• Tim
    December 15, 2015 - 07:29

    I'm a male yet I'm not a Manager yet. AM I being unfairly treated?

  • Quiet Observer
    December 14, 2015 - 10:56

    i think the circumstances of women being paid less than men for doing the exact same work are not as great as some would like to portray it to be. Situations such as government jobs, educational institution jobs, jobs in a unionized environment and jobs in large corporations would not support this. However, I am sure it still does exist in many work situations, but not as it once did, but these are the ones we are hearing about. However, what we do not hear about is work places, such as the federal government, where women are given a first priority over men, regardless of qualifications and suitability for the job. This is also very commonplace. Discrimination against (or preference for) either sex is wrong. I have said for many years that we need an Advisory Council on the Status of Men. This Council would not work in competition with the Advisory Council on the Status of Women but in cooperation with it to eliminate all sexual discrimination in all facets of life, not just the workplace.

  • been there, done that
    December 14, 2015 - 05:47

    The problem with this article is that it states "women don't feel as if." The FACT is, the majority are not compensated on par, regardless of how anyone "feels" - the data is there. If you have a man and a woman doing the exact same job chances are, the woman makes less. Additionally, there is no consideration given to women who take time away from the workforce to raise children. A woman stays at home for a period of time and returns to the workforce with a smaller, if any pension, lower wage, and fewer opportunities. All women should be given the option without losing value in the workplace.

    • JJT
      December 14, 2015 - 10:39

      Where is the data you are referring to? I'd like to see it.

    • MAx Roe
      December 14, 2015 - 12:27

      As an employer, I am very interested in discovering how I can hire a female and pay her less than a male for the same work. I will hire all females if I can reduce my payroll costs as you suggest. Additionally, provincial and federal legislation prohibit me from employment discrimination based on a number of criteria including gender. If one factors the total hours worked into the oft claimed wage gap calculation there is no statistical difference. If the goal is equality of opportunity, and not equality of numbers, then a blind interview system should be used. No indication of gender, race, etc. To hire based on any criteria other than merit is absolutely wrong.

  • Ken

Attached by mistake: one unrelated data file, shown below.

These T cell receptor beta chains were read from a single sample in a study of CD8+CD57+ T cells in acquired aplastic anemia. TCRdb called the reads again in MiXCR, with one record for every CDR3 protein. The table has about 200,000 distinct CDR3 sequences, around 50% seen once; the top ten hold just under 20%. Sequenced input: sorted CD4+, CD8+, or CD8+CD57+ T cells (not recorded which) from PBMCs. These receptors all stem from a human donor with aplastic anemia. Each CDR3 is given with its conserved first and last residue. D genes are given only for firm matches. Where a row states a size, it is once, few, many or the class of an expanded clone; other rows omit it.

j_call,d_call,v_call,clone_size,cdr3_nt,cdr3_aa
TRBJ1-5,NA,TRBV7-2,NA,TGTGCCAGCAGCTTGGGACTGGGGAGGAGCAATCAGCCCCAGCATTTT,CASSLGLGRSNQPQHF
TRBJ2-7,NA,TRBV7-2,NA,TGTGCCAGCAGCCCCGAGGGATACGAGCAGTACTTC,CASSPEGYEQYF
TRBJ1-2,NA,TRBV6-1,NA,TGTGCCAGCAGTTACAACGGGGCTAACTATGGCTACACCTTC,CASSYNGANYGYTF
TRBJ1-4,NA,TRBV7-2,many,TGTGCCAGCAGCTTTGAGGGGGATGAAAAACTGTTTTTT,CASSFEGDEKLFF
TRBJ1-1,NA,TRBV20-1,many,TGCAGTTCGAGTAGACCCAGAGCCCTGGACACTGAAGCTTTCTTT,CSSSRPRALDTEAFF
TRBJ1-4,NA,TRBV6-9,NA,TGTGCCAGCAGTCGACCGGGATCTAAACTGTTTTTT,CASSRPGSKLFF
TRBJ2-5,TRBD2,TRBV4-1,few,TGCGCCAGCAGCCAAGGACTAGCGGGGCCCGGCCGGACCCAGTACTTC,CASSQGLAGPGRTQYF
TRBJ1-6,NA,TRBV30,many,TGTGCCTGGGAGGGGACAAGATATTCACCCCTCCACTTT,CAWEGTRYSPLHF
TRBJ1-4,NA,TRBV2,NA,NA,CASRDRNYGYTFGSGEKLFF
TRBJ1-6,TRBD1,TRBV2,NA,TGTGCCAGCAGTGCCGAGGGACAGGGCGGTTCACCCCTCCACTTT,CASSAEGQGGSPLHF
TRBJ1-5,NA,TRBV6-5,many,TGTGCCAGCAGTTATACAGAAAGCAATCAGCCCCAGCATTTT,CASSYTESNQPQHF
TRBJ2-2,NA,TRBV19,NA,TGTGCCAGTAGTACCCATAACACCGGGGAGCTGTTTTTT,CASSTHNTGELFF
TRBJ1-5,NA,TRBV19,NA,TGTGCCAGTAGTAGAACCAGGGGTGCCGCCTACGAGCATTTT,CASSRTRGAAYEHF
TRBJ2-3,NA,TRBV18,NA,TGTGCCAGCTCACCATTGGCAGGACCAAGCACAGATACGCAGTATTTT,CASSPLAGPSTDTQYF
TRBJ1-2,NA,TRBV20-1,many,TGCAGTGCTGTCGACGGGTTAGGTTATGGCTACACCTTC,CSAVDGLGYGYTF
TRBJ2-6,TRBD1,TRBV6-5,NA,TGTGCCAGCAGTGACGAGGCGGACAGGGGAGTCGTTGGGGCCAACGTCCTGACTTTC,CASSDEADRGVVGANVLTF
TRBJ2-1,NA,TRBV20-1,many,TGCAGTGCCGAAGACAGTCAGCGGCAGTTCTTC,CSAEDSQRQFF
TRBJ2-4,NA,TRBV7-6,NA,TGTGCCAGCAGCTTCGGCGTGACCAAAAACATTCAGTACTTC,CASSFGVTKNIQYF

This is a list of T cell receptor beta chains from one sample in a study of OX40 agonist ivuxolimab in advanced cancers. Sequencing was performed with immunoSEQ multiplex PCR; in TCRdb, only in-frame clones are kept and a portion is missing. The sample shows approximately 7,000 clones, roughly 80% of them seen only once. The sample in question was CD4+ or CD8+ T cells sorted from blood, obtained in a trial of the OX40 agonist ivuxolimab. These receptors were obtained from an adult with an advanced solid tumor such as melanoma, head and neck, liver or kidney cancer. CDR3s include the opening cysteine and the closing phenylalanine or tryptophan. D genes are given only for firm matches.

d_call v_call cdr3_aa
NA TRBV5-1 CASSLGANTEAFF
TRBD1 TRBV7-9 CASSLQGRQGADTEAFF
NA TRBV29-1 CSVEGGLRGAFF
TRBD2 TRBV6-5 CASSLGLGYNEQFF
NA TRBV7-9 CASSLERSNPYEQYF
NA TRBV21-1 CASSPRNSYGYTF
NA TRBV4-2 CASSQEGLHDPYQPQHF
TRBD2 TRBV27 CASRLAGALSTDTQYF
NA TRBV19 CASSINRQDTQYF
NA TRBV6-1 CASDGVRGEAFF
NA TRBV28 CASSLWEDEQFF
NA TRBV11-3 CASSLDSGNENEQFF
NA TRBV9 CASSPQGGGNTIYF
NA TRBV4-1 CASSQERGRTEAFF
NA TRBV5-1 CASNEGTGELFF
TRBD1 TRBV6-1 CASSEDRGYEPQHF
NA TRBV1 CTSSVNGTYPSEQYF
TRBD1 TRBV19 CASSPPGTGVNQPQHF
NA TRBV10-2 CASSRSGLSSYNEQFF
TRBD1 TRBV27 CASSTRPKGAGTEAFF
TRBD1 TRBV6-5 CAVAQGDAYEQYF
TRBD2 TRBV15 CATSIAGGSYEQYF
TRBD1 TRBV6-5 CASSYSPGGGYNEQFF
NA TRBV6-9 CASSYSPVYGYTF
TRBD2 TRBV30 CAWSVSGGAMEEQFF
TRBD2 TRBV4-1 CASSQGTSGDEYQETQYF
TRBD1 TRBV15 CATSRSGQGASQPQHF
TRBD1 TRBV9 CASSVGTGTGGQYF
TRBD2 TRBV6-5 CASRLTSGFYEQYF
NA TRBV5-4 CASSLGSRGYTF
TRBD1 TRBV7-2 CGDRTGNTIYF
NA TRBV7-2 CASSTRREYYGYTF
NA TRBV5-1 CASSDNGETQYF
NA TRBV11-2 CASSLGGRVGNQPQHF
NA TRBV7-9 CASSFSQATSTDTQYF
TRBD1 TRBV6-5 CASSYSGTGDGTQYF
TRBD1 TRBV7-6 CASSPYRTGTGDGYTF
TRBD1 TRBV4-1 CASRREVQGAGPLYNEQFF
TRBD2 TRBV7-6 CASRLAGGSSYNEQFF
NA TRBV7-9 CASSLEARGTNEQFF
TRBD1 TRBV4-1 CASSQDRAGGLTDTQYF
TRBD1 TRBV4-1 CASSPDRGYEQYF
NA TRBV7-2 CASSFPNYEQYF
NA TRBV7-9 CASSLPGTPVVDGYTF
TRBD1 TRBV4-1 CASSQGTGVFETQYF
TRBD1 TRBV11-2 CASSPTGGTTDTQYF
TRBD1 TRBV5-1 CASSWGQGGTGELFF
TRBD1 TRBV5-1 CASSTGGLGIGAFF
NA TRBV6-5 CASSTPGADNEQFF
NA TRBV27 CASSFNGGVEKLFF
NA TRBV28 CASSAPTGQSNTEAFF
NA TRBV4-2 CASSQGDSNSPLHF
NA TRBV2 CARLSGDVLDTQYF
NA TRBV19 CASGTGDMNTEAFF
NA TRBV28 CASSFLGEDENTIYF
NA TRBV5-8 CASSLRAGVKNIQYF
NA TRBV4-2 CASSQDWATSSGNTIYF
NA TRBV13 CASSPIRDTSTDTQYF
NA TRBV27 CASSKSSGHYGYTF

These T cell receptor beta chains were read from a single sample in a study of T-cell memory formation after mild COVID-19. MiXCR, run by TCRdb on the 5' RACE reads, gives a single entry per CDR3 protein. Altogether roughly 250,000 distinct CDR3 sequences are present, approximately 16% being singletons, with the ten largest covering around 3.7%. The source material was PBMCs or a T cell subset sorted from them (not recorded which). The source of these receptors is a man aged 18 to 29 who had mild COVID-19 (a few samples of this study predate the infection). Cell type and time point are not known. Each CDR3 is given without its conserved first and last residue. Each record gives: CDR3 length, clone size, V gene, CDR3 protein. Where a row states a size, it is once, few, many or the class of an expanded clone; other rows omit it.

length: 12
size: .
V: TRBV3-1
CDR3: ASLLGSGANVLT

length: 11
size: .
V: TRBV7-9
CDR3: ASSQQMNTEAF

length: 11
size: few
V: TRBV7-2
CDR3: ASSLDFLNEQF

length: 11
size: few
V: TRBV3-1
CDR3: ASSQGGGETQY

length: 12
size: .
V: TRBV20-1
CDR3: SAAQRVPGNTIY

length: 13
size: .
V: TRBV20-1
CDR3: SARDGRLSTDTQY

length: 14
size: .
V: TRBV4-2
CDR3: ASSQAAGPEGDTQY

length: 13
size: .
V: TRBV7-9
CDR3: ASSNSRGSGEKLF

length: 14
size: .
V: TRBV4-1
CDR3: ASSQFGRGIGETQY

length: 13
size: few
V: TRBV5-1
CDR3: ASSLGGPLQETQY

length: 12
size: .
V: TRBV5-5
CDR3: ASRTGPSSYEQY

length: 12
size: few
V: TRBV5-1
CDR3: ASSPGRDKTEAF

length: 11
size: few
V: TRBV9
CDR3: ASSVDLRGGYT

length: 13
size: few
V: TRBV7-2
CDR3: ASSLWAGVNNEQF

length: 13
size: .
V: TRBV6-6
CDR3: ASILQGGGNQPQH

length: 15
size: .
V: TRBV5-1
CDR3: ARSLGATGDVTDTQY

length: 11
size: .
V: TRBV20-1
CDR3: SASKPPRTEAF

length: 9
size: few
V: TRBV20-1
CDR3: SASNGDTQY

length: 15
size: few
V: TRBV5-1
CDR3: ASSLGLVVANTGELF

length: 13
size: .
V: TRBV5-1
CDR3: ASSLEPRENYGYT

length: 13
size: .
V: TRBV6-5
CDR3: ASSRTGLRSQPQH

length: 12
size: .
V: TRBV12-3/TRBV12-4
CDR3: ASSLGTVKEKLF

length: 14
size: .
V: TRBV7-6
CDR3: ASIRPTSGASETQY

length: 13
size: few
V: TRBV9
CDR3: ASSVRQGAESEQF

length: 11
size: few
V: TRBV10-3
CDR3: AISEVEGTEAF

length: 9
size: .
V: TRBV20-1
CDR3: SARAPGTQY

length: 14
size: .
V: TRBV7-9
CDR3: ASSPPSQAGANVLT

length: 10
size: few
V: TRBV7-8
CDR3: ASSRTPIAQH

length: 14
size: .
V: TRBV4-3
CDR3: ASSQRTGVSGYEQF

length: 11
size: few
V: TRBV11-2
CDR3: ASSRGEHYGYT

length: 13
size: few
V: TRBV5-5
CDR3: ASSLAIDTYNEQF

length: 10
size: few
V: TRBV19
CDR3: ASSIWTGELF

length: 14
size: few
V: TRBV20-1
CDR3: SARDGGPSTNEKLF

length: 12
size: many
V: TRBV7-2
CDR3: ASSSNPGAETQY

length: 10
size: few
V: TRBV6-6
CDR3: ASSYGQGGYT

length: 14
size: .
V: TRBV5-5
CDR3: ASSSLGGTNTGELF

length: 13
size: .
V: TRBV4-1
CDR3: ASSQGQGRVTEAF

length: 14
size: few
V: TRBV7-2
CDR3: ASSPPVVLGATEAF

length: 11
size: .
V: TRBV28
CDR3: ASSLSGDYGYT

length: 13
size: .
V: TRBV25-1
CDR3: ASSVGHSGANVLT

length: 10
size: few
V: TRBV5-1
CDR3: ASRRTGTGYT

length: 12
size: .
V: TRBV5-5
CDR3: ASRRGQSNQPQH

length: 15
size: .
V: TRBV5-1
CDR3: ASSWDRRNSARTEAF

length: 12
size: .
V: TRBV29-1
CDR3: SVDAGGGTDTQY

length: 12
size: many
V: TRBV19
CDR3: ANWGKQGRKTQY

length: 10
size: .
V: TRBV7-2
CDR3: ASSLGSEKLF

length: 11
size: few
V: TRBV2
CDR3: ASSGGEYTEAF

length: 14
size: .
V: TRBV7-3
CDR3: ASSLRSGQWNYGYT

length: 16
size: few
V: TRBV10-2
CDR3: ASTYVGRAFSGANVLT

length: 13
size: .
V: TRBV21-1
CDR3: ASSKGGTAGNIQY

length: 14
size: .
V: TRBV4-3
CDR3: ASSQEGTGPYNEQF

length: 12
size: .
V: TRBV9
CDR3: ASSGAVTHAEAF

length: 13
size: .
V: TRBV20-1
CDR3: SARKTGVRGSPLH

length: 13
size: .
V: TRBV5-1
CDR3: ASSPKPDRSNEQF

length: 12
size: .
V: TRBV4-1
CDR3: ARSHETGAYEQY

December 13, 2015 - 20:41

    I had an interview for a position with 5 openings a few years ago. I spoke with a woman later on that was on the HR committee reviewing resumes but not the interview committee. The committee said we have to increase the female presence at their organization. I was told 57 applicants, 9 females and 48 males. They interviewed all 9 females and 6 males, 15 out of 57 for FIVE openings. A three interviewers were female, did the interviewing and it was 5 females that got hired. She told me that two of them did not have the qualifications and while she agreed with equal gender opportunities (as I do as well), female should not be priority. The two poor ones got fired and another did not stay beyond 6 months due to it being considered a poor fit. They readvertised the positions. Same woman kept me in the loop. She said 41 applicants this time, 37 males and just 4 females. 10 interviews, all 4 females and 6 males, 3/4 females were hired. ARE YOU KIDDING ME!!!!!! Gender equality goes both ways. I believe women deserve every opportunity possible if they are eligible and qualified, but this scenario just seems beyond poor to me. Twice I went for an interview. I'm not saying in both circumstances I should have been hired, but that scenario just looks terrible and to be told a few hires were poor applicants doesn't sit well with me when I have worked hard to get an opportunity. Sexist exists both ways!!! That woman thankfully has retired as she didn;t feel comfortable.

  • RG
    December 13, 2015 - 19:56

    So they say employers don't hire them because they fear absences and then they say they want a better work-life balance and flexible hours. Maybe the reason they don't get hired has nothing to do with gender and more to do with their requirements. If you have a choice between hiring two candidates who are both equally qualified and one is willing to work the required hours and the other needs the employer to adjust the schedule based on their needs, the choice is simple.

  • Joe Doe
    December 13, 2015 - 19:25